Cambridge City Council’s Civic Affairs Committee on the 21st of March 2012 is to review the city council’s currently highly restrictive policy on filming, recording and photographing council meetings.
The report to the meeting contains the following statement:
Since the Committee approved the amendments to the audio/visual recording protocol in February 2011, there have been no applications to record council meetings. There is no evidence to suggest that the Protocol has put off the public from wanting to record.
I have made very clear that I have the equipment to record council meetings and I am willing and prepared to use it. I have attended council meetings and have mounted my camera on a tripod to actively demonstrate this. I have explained to a number of councillors and council officers why, under the council’s current rules, filming is impractical.
I have also previously spoken at the Civic Affairs Committee explaining the problems with the council’s protocol, and the way it is interpreted.
The key issues with the current protocol are:
- Zooming and panning are banned. (See the declaration on the application to film form and the council’s filming protocol). This makes it almost impossible to obtain interesting and watchable footage. It is not permitted to move the camera to point it at each speaker.
- Setting up must be done before the meeting starts. This has been interpreted by officers as requiring the person filming to leave their camera unattended during the meeting. In full council they are expected to leave the camera on the floor of the chamber and move up to the gallery, in committee again they are not permitted access. The council’s committee staff has to operate the equipment if the chair rules it is to be turned off. It is inconceivable the professional media would be prepared to operate in this manner.
- Those filming a meeting are required to hold a copy of the unedited footage for a period of four months. The only way one can record, while away from the equipment, is to record an entire meeting. This creates huge files and imposes a large and expensive storage requirement on the person doing the recording.
- I’ve been told by a number of professional journalists they would not be prepared to operate under a protocol where the chair was allowed to arbitrarily select which bits of a meeting they could and could not record. Those working for a number of the city’s professional media organisations have suggested to me they would cover the council more extensively if they could easily obtain photos, audio, or video to go with their story.
While the report states there have been no applications to record council meetings there have been a number of occasions the council itself has photographed council meetings. I have attended a number of area committee meetings where this has occurred.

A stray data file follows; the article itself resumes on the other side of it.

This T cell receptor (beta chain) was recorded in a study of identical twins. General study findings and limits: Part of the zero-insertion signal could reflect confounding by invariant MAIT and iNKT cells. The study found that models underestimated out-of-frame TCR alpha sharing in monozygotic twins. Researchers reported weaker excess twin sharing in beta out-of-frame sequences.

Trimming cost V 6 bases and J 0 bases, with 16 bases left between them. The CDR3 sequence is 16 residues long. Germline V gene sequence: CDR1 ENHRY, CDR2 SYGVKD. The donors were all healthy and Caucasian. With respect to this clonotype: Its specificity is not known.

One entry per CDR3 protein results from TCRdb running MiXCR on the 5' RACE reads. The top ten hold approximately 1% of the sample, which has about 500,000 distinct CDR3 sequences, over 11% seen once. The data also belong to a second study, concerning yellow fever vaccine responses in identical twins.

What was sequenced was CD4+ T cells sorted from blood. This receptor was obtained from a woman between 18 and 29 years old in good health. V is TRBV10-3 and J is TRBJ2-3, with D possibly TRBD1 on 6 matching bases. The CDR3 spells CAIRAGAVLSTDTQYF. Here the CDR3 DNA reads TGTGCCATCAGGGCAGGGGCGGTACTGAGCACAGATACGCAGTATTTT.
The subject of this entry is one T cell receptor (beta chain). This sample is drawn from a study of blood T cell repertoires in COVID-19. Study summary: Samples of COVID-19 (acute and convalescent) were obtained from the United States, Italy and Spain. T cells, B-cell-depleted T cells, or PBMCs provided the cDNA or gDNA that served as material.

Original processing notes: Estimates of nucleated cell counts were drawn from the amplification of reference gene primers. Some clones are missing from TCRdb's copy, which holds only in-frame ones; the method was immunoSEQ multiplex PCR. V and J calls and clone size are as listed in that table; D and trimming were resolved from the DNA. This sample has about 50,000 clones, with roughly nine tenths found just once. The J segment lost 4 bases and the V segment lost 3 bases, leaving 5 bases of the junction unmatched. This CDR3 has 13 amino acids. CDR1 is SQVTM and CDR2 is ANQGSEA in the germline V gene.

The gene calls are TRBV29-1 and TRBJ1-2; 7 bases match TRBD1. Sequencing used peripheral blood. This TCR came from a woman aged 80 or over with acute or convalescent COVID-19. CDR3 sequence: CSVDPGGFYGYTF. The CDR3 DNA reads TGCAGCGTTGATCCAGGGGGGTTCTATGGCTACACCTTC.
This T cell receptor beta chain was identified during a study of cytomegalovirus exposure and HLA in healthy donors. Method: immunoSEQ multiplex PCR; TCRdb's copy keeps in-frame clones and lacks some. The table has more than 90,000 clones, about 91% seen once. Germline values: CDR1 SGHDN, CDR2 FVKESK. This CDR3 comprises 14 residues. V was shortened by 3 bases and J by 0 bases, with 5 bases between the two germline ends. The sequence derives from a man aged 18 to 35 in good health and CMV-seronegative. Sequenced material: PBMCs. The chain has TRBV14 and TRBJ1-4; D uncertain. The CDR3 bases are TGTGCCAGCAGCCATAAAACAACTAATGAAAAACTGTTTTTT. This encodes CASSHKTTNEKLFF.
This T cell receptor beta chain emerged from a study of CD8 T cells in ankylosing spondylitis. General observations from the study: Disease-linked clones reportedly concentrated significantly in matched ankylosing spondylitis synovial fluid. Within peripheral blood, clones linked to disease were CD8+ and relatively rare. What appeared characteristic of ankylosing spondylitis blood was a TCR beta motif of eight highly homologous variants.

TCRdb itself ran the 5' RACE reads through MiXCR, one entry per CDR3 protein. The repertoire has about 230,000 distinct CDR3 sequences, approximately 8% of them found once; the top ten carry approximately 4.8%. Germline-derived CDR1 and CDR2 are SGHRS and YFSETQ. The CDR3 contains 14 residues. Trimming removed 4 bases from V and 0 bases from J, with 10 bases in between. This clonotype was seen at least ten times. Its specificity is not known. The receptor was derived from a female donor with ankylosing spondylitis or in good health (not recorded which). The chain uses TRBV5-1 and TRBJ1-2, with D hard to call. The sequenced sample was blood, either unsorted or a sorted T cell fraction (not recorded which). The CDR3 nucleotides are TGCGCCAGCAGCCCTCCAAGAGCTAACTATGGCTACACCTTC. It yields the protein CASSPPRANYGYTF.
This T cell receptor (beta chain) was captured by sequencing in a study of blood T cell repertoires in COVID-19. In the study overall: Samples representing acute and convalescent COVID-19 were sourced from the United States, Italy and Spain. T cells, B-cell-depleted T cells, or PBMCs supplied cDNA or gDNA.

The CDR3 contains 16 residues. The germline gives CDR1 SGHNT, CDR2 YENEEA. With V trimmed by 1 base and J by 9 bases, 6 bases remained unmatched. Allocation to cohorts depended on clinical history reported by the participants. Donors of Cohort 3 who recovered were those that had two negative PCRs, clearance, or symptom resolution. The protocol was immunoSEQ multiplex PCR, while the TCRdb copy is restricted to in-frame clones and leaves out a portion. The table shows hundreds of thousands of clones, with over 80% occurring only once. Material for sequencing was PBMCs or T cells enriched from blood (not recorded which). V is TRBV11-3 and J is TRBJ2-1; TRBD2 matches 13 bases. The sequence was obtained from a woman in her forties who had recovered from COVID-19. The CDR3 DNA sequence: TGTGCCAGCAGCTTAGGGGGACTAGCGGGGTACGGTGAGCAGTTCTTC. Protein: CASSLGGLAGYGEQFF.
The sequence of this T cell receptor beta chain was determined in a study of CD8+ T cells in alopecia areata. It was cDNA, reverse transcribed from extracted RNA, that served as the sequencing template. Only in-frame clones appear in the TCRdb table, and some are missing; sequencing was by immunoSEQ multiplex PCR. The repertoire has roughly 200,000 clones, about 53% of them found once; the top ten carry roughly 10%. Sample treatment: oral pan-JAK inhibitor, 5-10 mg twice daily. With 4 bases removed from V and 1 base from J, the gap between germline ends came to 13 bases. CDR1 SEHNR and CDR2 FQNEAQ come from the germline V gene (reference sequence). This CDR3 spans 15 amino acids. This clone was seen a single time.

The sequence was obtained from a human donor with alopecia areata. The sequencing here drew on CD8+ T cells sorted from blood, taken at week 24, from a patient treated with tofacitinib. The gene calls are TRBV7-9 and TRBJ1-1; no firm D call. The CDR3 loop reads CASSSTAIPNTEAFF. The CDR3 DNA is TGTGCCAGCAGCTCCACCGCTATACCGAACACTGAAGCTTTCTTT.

I suggest clearly defining the ceremonial part of the Annual Meeting of the Council, is it everything until the meal break? I also think it is wrong and misleading to have one rule in place during a meeting where there are many people in attendance, giving an appearance of openness, and once the majority of people have left reverting to a more restrictive policy.
Councillors are exempted from the provision allowing people to opt out of being filmed, but council officers are not. The council has accepted senior council officers need to operate in a transparent manner but the current protocol does not reflect that.
I suggest the council, instead of being as restrictive and obstructive as possible to those seeking to publicise what councillors are up to are more helpful. I would suggest informing observers how they can use the council’s guest wireless internet (to help them get live, or near live, images and recordings out) as well as provide access to power points and additional “press” desks. The council could also consider the practicality of providing access to the sound feed from the microphone system to the press and public. The available power sockets and “press” desks are often fully occupied.
Recording is often a practical aid to following what is going on. For example if those unfamiliar with councillors wish to record a non-roll-call vote taking a photograph is one practical way to do it. Where meetings receive presentations a photo is a way of taking a note of what the committee has been shown, sometimes I personally use my camera in such circumstances to help me read the text.
If the council opened up its meetings and permitted recording in practice I think we would see more of the council’s business on TV, online and hear it on the radio. I think this would strengthen local democracy and increase awareness of what our local councillors get up to.
At Cambridgeshire County Council
Cambridgeshire County Council have recently (on the 1st of March 2012) introduced a new filming protocol.
It is short enough to reproduce in full here: